Universities spend a lot of time thinking about different kinds of diversity, and Houston Baptist University is no exception.
Diversity at the University
At our opening Convocation service each semester, the faculty members join me on stage in their full academic regalia. It’s a beautiful sight. It’s easy to see the diversity of thought represented in the different colors and emblems on their academic robes, and in their differently shaped hoods and caps. These variations in their robes represent the subjects they’ve studied—philosophy, science, mathematics, music, and the other disciplines each have their own traditions. It’s wonderful to see all of this rich academic diversity come together in unity.
This is, after all, a university. We bring together multiple disciplines, and we offer them up before students from around the world who have countless different experiences and backgrounds of their own. Together we form a learning community in which our differences can work to everyone’s advantage. We seek to pool our knowledge, to preserve and synthesize it, and then to present it to each other (and to you!) in engaging way.
When we’ve done our job correctly, our hearts, minds, and character are shaped in such a way that we are renewed. When we leave the university, we’re prepared to be salt and light—agents of change for the good in our world.
Diversity in the New Testament writers
This kind of rich academic diversity reminds me of the kind of diversity that is represented in the New Testament.
Numerous authors wrote the New Testament. These writers had different experiences, different levels of education, different perspectives, and they wrote to different audiences. Despite these differences, all were under the inspiration of the Holy Spirit when they produced the documents that make up the New Testament.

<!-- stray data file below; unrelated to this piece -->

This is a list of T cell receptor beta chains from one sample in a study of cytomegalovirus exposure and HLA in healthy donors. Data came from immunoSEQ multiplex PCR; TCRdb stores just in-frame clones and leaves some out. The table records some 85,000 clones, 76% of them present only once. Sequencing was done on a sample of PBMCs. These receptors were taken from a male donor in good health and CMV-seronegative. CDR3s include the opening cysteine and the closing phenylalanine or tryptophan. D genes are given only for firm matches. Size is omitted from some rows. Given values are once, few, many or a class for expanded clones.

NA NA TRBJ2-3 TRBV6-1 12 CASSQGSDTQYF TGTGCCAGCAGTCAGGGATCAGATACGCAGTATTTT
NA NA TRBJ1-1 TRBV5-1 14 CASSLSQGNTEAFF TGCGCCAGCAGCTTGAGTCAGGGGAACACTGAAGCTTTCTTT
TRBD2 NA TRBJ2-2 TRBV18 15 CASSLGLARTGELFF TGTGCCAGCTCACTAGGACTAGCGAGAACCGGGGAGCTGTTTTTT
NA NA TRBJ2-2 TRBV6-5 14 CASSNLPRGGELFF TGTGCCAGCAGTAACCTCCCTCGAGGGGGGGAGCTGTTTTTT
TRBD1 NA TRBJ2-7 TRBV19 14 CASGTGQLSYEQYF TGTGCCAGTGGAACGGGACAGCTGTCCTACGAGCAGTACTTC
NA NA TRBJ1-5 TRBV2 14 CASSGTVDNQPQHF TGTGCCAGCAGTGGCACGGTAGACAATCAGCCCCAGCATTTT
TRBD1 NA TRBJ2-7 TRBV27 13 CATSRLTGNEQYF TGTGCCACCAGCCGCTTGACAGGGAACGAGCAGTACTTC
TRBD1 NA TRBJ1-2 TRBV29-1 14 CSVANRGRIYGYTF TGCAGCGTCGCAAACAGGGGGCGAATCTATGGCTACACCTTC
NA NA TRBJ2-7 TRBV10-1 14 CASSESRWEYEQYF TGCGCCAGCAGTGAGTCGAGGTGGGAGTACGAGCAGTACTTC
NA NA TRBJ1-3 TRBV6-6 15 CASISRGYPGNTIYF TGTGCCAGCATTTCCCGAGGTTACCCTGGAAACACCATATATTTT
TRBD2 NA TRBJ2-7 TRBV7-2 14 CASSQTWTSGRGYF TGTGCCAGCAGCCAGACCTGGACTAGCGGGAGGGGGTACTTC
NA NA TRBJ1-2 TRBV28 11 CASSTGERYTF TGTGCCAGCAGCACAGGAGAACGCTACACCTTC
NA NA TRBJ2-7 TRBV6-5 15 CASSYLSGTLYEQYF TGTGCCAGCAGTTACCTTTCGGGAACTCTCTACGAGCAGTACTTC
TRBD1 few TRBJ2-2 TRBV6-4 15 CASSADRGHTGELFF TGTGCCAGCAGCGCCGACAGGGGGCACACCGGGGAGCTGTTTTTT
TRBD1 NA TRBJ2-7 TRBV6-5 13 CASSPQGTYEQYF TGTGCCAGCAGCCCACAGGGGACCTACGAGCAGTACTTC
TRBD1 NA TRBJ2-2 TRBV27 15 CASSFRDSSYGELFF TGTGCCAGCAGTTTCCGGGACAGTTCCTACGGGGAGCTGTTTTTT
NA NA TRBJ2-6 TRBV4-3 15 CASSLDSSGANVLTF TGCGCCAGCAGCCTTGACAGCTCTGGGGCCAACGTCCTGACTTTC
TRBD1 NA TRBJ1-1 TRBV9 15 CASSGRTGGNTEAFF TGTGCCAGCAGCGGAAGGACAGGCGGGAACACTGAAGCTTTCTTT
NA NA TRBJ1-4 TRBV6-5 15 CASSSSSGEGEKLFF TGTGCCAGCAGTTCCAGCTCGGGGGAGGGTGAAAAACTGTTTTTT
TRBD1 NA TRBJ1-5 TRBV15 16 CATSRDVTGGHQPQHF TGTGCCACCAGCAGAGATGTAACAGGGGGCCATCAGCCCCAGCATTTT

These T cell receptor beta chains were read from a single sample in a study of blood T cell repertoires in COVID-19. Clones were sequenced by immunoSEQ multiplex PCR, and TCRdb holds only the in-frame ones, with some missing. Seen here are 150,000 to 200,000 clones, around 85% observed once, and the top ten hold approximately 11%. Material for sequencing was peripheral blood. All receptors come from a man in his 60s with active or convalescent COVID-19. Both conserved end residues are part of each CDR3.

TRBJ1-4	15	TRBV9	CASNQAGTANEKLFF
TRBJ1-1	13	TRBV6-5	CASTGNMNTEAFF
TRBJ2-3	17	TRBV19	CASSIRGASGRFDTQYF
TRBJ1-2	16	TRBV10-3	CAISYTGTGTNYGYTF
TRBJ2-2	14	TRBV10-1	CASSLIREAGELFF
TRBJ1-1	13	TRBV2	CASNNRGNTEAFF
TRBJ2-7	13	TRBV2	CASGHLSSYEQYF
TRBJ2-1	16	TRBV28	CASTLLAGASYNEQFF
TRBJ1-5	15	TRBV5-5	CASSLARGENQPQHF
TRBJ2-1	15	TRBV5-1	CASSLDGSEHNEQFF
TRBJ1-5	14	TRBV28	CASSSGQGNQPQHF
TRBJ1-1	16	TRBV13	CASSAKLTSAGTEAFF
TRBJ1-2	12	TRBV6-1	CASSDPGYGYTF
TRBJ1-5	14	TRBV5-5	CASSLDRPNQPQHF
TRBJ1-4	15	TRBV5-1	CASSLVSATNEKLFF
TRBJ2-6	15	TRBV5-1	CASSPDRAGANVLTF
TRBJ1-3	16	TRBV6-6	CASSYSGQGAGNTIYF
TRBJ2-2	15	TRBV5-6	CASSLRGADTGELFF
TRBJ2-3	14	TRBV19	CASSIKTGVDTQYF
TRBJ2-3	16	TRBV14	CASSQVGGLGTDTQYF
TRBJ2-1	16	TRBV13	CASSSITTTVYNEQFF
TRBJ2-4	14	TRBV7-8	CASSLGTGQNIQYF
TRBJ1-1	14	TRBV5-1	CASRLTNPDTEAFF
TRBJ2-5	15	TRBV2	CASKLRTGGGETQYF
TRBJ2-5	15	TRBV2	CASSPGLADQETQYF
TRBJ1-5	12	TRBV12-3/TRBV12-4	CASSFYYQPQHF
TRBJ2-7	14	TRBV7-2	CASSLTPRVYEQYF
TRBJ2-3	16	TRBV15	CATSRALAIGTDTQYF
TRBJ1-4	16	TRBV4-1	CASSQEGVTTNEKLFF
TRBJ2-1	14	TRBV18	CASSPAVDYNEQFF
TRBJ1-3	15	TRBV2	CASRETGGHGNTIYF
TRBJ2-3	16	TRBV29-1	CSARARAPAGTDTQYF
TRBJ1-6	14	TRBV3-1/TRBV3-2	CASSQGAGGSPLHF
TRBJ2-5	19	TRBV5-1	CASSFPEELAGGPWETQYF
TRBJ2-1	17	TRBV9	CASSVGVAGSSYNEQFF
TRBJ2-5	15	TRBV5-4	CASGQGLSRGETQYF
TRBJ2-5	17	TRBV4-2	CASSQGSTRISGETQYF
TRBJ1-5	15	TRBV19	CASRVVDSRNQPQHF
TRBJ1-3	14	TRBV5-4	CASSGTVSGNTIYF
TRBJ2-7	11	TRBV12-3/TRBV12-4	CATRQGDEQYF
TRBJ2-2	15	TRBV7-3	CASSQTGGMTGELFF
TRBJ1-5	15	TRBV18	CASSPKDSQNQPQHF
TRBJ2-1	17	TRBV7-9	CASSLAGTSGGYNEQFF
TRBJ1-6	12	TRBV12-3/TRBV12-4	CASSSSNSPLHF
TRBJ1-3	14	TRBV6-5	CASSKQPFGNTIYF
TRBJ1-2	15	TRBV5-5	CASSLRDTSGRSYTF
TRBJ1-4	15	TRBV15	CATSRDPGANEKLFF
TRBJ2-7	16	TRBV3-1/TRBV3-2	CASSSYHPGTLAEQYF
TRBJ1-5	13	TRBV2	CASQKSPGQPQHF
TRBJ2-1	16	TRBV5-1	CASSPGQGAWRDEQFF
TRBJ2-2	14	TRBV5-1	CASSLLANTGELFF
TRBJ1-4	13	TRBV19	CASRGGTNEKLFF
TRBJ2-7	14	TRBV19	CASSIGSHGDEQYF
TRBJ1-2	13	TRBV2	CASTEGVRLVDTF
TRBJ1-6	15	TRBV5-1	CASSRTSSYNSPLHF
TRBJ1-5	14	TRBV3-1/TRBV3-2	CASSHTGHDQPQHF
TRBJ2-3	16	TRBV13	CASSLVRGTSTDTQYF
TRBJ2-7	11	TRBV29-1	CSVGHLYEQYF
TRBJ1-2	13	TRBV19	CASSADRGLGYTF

Gospel of Matthew
Most scholars agree that the book of Matthew was written to a largely Jewish Christian audience. It certainly appeals to Jewish sentiment. Matthew wanted to show that Jesus was the long awaited Jewish Messiah. And while he concluded his book by saying that Christ is Lord over all things, and that this gospel must be preached in all the world, he nonetheless began with a very specific Jewish genealogy. Matthew wanted to show his readers that Jesus is a descendent not only of King David, but also of that first Jewish patriarch, Abraham.
Gospel of Mark
The Gospel of Mark was mostly likely written to a Gentile audience—maybe even to a Roman church. There are some who think that Mark’s emphasis on Jesus’ miracles and on his exorcism of demons show that Mark was trying to point to Jesus’ Lordship over the cosmic powers.
Gospel of Luke
The book of Luke is similar. Like Matthew, Luke wanted to show that Jesus is descended from Abraham and David. Luke also wanted his audience to know that Jesus is descended from Adam, and that he is the savior of all mankind. “For unto you is born this day,” the angels told the shepherds, “in the city of David, a savior who is Christ the Lord. And this shall be a sign unto you; you shall find the baby wrapped in swaddling clothes and lying in a manger.” (Luke 2:10-12) Luke is careful to tell us that this is good news for all of human kind.
Gospel of John
The Gospel of John is a little different from the other gospels, but even so, there’s a profound coherence between the four books.
A Central Message
The New Testament writers were remarkably diverse, but that diversity never fragmented into incoherence. All the New Testament authors share a central message: Jesus was crucified, died, rose on the third day, and was exalted to the right hand of God. He is now enthroned at the right hand of God, and he is Lord.
The Lordship of Jesus Christ is the central New Testament confession. It’s the confession that holds together all of the rich literary, traditional, historical and symbolic diversity found in the New Testament. And it’s the confession that holds together every single fact about the universe.
Think about that next time your university wants to celebrate its diversity. Diversity is meant to be unified. May we all be unified by the Lordship of Jesus Christ.
The previous was adapted by Rachel Motte from Dr. Sloan’s address to the 2010 graduates of Houston Baptist University on May 8, 2010. A video of his original remarks may be viewed here.